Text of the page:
Dual-task performance assessments of competing parallel tasks and postural outcomes are growing in importance for geriatricians, as it is associated with predicting fall risk in older adults. This study aims to evaluate the postural stability during different dual-task conditions including visual (SMBT), verbal (CBAT) and cognitive (MAT) tasks in comparison with the standard Romberg's open eyes position (OE). Furthermore, these conditions were investigated in a sample of young adults and a group of older healthy subjects to examine a potential interaction between type of secondary task and age status. To compare these groups across the four conditions, a within-between mixed model ANOVA was applied. Thus, a stabilometric platform has been used to measure center of pressure velocity (CoPV), sway area (SA), antero-posterior (AP) and medio-lateral (ML) oscillations as extents of postural sway. Tests of within-subjects effects indicated that different four conditions influenced the static balance for CoPV (p < 0.001), SA (p < 0.001). Post-hoc analyses indicated that CBAT task induced the worst balance condition on CoPV and resulted in significantly worse scores than OE (-11.4%; p < 0.05), SMBT (-17.8%; p < 0.01) and MAT (-17.8%; p < 0.01) conditions; the largest SA was found in OE, and it was statistically larger than SMBT (-27.0%; p < 0.01) and MAT (-23.1%; p < 0.01). The between-subjects analysis indicated a general lower balance control in the group of elderly subjects (CoPV p < 0.001, SA p < 0.002), while, the mixed model ANOVA did not detect any interaction effect between types of secondary task and groups in any parameters (CoPV p = 0.154, SA p = 0.125). Postural sway during dual-task assessments was also found to decrease with advancing age, however, no interactions between aging and types of secondary tasks were found. Overall, these results indicated that the secondary task which most influenced the length of sway path, as measured by postural stability was a simple verbal assignment.

18.
Curr Aging Sci ; 7(2): 115-36, 2014.
Artigo em Inglês | MEDLINE | ID: mdl-24679341

RESUMO

Investigations on how exercise and physical activity affect dual-task (DT) performance in the elderly are growing rapidly due to the fact that DT activities are commonplace with activities of daily living. Preliminary evidence has shown the benefit in exercise on DT balance, though it is unclear to what extent the effect exercise has on DT performance in elderly subjects with disease conditions, including subjects with a high risk of falls. Hence, the objective of this study was to critically review the existing evidence of a potential relationship between exercise and improvement of static and dynamic balance during DT conditions as well as secondary outcomes in elderly subjects with different disease conditions. A systematic search using online databases was performed to source documents. Inclusion criteria sourced articles classified as randomized controlled trials (RCT), controlled trials (CT) and uncontrolled trials (UT). Moreover, the studies had to administrate an exercise or physical activity protocol in the intervention. Seventeen studies met the eligibility criteria and were comprised of 12 RCTs, 3 CTs, and 2 UTs. Overall, 13 studies supported exercise being effective to improve parameters of static and dynamic balance during single or DT conditions. Despite the heterogeneity of pathologic conditions, exercise showed similar benefits to improve function in two main areas: neurological conditions and frailty conditions. The lack of a common method to assess DT performance limited the ability to compare different interventions directly. Future research is warranted to study the optimal dose and exercise modalities to best reduce the risk of falls in the elderly with multiple disease conditions.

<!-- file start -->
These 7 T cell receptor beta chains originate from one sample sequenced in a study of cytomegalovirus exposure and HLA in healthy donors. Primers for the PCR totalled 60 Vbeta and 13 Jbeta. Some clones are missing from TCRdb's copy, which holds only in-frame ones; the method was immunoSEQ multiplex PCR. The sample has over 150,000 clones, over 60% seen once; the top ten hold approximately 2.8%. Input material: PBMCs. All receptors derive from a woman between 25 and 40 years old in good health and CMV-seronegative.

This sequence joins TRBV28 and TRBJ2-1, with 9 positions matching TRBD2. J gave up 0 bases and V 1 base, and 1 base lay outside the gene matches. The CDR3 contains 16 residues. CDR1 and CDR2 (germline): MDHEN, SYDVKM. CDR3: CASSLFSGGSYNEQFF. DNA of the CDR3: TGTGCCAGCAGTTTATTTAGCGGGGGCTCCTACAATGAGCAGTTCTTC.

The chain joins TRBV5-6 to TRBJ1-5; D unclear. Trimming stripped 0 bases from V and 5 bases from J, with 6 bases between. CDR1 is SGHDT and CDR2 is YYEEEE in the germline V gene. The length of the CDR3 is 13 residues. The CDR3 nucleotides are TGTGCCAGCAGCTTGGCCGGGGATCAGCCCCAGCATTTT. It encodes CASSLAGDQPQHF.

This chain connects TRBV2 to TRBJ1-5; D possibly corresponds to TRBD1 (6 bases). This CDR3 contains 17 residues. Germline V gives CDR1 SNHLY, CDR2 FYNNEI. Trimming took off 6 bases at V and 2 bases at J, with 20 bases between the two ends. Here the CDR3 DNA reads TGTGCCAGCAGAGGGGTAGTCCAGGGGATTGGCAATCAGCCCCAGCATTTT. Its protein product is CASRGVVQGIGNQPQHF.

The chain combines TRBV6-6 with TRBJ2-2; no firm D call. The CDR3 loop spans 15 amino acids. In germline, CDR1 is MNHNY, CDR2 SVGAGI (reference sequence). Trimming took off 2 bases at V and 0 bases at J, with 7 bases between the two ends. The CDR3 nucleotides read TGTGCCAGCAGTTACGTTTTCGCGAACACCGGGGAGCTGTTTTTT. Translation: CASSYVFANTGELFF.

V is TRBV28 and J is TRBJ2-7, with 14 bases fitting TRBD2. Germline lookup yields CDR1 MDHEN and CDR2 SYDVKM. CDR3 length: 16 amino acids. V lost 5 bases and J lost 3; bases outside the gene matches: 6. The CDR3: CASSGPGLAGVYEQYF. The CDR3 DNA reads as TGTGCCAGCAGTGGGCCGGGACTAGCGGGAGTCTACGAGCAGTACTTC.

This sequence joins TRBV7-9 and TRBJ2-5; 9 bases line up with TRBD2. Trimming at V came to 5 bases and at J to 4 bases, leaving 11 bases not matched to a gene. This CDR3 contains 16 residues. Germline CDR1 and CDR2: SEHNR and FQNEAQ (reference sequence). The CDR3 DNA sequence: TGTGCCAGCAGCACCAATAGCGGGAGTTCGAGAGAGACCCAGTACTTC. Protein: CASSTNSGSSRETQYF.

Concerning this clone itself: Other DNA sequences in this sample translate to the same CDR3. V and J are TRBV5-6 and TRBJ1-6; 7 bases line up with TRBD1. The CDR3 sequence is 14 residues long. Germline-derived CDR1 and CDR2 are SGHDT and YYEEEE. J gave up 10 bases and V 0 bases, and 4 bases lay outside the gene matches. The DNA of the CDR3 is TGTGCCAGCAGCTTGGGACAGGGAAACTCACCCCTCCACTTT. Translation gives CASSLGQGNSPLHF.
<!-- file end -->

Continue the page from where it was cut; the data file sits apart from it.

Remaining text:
Assuntos
Acidentes por Quedas/prevenção & controle , Envelhecimento/psicologia , Cognição , Terapia por Exercício , Atividade Motora , Equilíbrio Postural , Atividades Cotidianas , Fatores Etários , Idoso , Idoso de 80 Anos ou mais , Feminino , Idoso Fragilizado , Avaliação Geriátrica , Humanos , Masculino , Recuperação de Função Fisiológica , Fatores de Risco , Fatores de Tempo , Resultado do Tratamento